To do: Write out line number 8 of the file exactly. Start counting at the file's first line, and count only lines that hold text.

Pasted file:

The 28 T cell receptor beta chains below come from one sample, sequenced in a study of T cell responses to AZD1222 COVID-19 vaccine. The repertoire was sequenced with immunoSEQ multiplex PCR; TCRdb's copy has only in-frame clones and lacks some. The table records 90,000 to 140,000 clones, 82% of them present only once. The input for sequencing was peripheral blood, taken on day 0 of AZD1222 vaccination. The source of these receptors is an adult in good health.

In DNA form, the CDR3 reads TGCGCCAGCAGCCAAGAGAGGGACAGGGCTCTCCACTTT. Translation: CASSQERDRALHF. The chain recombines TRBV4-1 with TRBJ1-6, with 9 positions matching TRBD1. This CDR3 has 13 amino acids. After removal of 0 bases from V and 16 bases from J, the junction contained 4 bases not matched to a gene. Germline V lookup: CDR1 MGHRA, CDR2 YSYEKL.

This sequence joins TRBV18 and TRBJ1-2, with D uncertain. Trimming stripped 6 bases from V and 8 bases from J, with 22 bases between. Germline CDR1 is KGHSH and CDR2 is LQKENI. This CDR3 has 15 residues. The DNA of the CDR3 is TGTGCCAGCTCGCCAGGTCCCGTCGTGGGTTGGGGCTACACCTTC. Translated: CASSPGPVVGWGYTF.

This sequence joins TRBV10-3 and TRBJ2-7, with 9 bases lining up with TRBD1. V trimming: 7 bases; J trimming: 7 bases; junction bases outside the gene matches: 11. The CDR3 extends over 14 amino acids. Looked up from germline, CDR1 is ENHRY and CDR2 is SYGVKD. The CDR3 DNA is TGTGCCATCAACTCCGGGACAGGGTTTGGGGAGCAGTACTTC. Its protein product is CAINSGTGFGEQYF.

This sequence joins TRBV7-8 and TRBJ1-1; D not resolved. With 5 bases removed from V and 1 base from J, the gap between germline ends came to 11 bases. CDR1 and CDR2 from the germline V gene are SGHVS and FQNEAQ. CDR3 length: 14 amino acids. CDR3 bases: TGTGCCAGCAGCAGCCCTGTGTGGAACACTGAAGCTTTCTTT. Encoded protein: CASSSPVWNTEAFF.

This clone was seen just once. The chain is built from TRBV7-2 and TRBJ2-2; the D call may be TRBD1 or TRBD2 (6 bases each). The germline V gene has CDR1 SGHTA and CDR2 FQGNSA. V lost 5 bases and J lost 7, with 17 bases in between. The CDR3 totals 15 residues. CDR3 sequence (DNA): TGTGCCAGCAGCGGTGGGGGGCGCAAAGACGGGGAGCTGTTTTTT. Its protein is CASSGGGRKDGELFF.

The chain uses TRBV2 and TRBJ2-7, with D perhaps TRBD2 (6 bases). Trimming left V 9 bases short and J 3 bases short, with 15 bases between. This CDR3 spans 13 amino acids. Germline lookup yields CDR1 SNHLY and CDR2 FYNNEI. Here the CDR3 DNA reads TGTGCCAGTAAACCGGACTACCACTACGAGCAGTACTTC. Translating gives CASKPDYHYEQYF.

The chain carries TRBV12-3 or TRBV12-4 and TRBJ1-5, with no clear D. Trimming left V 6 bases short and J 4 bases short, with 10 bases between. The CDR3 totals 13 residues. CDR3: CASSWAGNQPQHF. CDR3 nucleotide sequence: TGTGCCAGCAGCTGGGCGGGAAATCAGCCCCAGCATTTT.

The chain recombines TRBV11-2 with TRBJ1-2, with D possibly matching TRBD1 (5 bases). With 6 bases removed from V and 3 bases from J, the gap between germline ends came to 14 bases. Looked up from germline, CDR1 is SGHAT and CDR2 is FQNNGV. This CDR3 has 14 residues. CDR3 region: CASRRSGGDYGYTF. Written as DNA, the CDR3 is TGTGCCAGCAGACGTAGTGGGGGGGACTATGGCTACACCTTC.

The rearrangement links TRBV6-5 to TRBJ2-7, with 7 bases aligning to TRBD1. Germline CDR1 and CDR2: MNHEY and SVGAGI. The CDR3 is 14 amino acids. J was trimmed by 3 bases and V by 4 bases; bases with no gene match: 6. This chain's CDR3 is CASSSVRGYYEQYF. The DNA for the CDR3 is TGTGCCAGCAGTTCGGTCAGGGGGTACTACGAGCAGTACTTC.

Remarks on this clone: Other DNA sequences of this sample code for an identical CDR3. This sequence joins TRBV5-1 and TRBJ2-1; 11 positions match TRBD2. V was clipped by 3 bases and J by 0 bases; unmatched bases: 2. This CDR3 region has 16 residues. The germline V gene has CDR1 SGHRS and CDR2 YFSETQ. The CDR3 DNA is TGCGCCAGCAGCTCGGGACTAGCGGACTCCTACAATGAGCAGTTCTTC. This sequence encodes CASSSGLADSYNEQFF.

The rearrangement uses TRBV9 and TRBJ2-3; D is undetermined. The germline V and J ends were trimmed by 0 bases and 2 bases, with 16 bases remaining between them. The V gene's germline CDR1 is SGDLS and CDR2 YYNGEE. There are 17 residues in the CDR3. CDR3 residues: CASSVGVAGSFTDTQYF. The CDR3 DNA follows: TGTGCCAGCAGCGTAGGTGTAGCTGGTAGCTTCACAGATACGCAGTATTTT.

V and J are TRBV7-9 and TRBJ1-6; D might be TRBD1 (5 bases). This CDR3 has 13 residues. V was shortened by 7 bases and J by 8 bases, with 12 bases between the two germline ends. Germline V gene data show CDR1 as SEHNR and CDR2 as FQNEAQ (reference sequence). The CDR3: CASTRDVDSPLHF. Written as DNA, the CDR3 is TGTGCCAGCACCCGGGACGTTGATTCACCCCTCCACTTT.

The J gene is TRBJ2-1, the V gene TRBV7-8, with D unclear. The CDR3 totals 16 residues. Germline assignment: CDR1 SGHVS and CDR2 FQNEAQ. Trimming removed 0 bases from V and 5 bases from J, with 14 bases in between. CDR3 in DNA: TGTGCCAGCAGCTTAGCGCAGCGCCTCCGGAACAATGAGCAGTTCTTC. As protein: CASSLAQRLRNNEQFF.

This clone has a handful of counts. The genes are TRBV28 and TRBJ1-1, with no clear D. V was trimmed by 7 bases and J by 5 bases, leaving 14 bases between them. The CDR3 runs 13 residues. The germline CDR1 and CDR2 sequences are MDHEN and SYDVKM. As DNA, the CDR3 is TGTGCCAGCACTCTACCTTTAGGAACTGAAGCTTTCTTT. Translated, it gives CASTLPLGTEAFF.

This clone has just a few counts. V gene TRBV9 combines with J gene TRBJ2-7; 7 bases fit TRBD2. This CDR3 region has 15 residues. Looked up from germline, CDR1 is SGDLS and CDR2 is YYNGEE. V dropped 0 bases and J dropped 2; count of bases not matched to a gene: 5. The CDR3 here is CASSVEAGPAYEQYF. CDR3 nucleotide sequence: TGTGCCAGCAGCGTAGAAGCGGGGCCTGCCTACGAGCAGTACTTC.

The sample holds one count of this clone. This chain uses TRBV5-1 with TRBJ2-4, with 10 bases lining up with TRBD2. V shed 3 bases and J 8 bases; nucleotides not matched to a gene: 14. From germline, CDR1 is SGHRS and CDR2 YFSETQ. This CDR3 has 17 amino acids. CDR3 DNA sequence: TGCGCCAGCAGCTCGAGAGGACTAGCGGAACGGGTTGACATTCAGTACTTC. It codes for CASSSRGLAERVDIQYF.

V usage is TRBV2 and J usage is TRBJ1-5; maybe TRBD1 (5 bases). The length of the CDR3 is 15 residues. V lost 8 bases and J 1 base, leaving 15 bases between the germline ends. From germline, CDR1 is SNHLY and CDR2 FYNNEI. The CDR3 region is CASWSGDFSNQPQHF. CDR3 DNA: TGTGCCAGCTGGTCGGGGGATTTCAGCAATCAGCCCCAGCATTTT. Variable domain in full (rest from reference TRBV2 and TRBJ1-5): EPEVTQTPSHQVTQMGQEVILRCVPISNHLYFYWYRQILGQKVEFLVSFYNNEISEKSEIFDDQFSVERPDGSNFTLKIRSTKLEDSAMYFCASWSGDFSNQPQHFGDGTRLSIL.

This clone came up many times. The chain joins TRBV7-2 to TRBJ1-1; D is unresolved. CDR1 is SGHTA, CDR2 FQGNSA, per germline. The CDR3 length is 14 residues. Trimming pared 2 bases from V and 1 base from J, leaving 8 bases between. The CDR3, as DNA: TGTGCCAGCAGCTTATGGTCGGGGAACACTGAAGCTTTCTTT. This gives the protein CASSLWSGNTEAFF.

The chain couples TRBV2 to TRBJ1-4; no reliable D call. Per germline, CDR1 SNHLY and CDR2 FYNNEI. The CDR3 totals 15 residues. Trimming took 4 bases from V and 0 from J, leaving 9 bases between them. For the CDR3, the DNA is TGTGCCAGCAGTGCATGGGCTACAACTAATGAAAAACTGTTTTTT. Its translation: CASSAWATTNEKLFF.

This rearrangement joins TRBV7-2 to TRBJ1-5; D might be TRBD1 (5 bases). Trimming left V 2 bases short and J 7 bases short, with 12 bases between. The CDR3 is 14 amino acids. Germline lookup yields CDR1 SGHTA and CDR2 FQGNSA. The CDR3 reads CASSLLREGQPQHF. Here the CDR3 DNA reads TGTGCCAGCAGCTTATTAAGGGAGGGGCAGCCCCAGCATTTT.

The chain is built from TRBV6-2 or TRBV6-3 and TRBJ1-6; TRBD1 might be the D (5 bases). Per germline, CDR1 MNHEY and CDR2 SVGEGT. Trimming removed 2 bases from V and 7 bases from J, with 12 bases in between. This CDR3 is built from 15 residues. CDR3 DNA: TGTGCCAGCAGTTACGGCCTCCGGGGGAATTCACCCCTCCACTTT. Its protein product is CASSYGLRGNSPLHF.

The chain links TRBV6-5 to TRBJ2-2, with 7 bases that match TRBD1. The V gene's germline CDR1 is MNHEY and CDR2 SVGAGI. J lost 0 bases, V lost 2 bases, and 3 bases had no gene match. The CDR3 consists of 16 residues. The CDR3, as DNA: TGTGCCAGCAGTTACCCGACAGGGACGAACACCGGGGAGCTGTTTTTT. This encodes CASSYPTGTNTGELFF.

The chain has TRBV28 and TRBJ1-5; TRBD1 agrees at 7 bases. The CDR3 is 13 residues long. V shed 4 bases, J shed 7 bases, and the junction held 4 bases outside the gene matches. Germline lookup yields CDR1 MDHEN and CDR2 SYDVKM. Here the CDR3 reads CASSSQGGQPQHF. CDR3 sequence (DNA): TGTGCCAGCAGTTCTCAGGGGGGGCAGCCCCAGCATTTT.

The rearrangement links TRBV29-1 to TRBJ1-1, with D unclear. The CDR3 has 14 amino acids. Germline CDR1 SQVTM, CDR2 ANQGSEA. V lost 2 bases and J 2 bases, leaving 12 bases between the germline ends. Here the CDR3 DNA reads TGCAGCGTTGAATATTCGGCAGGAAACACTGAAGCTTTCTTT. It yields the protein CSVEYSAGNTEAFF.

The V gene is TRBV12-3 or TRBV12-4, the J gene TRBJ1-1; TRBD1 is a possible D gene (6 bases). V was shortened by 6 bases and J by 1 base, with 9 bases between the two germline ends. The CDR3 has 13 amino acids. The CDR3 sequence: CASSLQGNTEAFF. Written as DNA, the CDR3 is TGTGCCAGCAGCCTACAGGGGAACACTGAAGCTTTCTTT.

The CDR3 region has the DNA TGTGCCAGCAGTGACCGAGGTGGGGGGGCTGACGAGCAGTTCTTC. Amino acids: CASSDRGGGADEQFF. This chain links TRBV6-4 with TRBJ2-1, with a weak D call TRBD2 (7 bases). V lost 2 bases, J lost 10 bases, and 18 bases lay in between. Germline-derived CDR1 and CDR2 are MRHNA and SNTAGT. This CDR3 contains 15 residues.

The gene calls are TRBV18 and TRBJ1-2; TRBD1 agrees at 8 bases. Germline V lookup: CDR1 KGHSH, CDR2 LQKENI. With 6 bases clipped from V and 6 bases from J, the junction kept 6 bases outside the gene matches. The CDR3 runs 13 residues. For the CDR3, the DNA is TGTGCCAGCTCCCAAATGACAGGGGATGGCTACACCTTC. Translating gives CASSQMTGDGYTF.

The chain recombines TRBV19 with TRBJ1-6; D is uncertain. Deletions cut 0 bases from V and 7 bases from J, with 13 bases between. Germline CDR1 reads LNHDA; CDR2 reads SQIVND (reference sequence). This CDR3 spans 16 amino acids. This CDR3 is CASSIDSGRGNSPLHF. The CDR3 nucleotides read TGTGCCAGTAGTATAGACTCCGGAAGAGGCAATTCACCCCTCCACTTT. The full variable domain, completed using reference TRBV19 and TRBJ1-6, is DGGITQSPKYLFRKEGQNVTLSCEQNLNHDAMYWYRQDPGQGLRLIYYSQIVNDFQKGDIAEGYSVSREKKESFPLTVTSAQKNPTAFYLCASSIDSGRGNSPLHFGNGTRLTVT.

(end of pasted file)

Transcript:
The chain carries TRBV12-3 or TRBV12-4 and TRBJ1-5, with no clear D. Trimming left V 6 bases short and J 4 bases short, with 10 bases between. The CDR3 totals 13 residues. CDR3: CASSWAGNQPQHF. CDR3 nucleotide sequence: TGTGCCAGCAGCTGGGCGGGAAATCAGCCCCAGCATTTT.